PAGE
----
Jaywalker Lodge Outpatient Program – Moab Expeditions

Jaywalker Lodge Outpatient Program – Moab Expeditions

From the first time I rolled into Moab, Utah years ago as an Outpatient client, I remember feeling anundeniable sense of awe that I had never felt before in my life.  The colors of the orange sand and blue sky, the arid smell of desert air, and sounds of four-wheelers revving their engines had me feeling electric.  It was like I woke up in the middle of a John Wayne movie.  I sat in the car fantasizing about Indians, cowboys, bandits, uranium, and gun powder.

Just 6 months prior to this trip I was back in Texas hopelessly addicted to crystal methamphetamine. I was homeless, buried in debt, and reaching new bottoms on a daily basis.  As I sat in the car in Moab, I felt grateful that I was no longer where I was, but I was still scared because I knew gratitude wasn’t enough to keep me clean and sober.  Even with six months of sobriety, the harsh realities of my life were still staring me in the face.  My family was devastated, my emotions were hard to keep in check, and my recovery was in a very vulnerable state.   I had been six months sober before, I had gone to treatment in the past, I had worked some steps and attended meetings, and I had seen my family’s hopes for me build only to be crushed. My brief recovery was (like the AA Big Book says) “followed always by a still worse relapse.”

In treatment you often hear the question thrown around “What’s going to be different this time?” I absolutely hate this question.  I hate this question because it implies that an addict like me will magically be able to muster up enough resolve to suddenly stop using substances and start changing my behavior even though all of the evidence in my life shows me that these are precisely the things I can’t do on my own power.  Eventually I found myself answering this question with statements like, “I don’t know, I have no idea what’s going to be any different this time.”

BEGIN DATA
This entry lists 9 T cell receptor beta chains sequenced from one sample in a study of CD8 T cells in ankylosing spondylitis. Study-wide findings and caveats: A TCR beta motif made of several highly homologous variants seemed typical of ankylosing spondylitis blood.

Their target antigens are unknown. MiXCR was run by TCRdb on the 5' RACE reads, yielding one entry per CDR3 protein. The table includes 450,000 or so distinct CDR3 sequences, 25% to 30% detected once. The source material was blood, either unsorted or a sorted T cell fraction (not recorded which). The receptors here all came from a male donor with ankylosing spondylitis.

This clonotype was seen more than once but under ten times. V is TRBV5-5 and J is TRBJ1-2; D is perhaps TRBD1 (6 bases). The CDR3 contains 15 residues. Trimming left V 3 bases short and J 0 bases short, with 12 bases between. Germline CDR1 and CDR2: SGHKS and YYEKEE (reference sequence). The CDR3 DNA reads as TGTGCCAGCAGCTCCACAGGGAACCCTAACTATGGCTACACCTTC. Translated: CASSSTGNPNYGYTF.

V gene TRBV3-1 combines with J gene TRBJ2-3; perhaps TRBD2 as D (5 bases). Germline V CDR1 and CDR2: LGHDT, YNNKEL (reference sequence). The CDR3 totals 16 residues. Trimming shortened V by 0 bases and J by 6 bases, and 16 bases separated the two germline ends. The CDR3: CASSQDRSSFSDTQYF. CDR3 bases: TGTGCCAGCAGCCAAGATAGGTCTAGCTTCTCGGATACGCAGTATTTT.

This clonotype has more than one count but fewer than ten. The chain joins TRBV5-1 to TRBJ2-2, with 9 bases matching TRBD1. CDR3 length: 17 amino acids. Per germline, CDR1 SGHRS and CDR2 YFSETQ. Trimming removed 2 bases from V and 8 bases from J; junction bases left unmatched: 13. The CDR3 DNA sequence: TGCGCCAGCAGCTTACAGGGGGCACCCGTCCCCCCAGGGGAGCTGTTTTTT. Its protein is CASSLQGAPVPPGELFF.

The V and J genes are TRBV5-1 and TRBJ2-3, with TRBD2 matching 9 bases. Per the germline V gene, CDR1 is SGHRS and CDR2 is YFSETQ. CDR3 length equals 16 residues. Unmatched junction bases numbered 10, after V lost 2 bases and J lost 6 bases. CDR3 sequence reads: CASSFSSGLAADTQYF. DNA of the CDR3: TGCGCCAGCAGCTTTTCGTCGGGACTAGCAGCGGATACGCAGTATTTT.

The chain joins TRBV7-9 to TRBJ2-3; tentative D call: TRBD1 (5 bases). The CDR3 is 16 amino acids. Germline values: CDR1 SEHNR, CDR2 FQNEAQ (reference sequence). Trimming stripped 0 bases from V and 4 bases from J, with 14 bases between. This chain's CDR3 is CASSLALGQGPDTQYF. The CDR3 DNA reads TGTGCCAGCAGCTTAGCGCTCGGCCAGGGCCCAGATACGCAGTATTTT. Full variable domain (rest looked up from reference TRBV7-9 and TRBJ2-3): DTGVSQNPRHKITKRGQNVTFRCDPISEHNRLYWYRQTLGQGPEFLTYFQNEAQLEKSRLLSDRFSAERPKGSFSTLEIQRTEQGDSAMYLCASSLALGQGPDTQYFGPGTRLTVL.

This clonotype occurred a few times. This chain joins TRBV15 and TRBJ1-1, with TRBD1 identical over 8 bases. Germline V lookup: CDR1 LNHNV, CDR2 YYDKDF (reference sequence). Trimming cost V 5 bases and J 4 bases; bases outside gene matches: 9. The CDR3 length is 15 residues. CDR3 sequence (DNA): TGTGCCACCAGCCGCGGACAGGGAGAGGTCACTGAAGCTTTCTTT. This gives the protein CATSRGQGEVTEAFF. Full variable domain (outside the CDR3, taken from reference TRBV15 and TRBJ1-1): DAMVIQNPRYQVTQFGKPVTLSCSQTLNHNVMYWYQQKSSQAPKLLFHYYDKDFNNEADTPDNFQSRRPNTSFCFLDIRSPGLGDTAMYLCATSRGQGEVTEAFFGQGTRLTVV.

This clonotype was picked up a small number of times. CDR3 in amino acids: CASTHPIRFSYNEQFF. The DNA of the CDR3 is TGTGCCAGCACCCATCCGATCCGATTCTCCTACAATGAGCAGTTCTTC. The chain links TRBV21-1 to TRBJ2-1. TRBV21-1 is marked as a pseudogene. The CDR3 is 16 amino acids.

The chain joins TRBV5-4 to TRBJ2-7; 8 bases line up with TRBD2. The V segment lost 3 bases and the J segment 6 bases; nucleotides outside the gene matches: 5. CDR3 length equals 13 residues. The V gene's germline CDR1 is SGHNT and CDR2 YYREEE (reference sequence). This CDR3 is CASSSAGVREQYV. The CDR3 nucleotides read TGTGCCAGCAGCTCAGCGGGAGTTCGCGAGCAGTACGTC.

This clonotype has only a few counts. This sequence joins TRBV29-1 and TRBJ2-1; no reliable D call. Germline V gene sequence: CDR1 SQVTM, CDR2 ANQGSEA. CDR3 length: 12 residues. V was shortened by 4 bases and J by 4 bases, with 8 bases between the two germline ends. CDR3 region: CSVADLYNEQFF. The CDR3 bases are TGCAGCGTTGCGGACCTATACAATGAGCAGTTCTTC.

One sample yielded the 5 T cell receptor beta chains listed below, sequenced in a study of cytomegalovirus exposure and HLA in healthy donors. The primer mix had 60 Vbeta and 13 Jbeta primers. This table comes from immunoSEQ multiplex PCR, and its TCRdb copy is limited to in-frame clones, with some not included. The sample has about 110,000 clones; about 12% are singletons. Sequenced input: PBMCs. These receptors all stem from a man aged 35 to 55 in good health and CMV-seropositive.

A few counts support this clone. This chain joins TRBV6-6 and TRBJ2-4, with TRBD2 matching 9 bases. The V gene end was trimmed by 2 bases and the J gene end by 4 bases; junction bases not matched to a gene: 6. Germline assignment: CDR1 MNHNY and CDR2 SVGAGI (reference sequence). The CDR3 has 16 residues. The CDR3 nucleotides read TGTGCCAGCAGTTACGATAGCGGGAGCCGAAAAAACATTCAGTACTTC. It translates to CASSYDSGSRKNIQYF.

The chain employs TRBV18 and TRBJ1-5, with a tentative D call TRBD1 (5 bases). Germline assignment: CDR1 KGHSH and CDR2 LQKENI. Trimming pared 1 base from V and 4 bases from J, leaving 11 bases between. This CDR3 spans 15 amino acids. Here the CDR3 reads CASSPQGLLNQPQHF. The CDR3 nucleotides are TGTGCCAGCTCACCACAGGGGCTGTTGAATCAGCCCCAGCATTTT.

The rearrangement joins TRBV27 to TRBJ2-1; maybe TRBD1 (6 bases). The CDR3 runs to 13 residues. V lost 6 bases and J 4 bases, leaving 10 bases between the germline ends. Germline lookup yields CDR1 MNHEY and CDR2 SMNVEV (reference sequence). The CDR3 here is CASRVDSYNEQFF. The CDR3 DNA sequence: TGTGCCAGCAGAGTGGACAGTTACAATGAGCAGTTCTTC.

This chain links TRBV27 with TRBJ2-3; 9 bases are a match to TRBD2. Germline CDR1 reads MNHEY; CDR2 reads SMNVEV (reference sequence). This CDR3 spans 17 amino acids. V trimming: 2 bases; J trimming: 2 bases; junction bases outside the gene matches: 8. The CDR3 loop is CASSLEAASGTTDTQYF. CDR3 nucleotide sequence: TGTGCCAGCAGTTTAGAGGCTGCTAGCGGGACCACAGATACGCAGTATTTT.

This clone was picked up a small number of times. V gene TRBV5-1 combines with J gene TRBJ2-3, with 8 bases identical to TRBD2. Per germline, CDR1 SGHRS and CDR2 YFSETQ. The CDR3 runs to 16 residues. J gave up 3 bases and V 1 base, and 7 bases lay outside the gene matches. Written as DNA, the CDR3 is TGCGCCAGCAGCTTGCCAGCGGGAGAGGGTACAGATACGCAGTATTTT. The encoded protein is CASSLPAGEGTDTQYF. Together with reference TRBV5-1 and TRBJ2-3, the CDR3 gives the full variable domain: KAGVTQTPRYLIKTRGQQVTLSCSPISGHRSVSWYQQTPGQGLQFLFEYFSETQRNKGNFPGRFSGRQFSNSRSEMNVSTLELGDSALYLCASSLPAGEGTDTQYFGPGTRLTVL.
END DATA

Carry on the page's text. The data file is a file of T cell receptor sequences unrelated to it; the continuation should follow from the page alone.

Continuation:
Come to find out this was my way of expressing the principle of surrender because I couldn’t articulate it any other way at the time.  Surrender was one thing that I had never fully demonstrated.  I had never taken suggestions that I believed to be inconvenient, I had never followed through with my commitments, and I had always argued why I was right and why you were wrong, and I kept getting loaded time and time again. At Jaywalker I finally realized that if I continued doing the things I was doing, I was going to keep getting what I had been getting.  So this meant it was time for me to start doing everything differently than I had done before.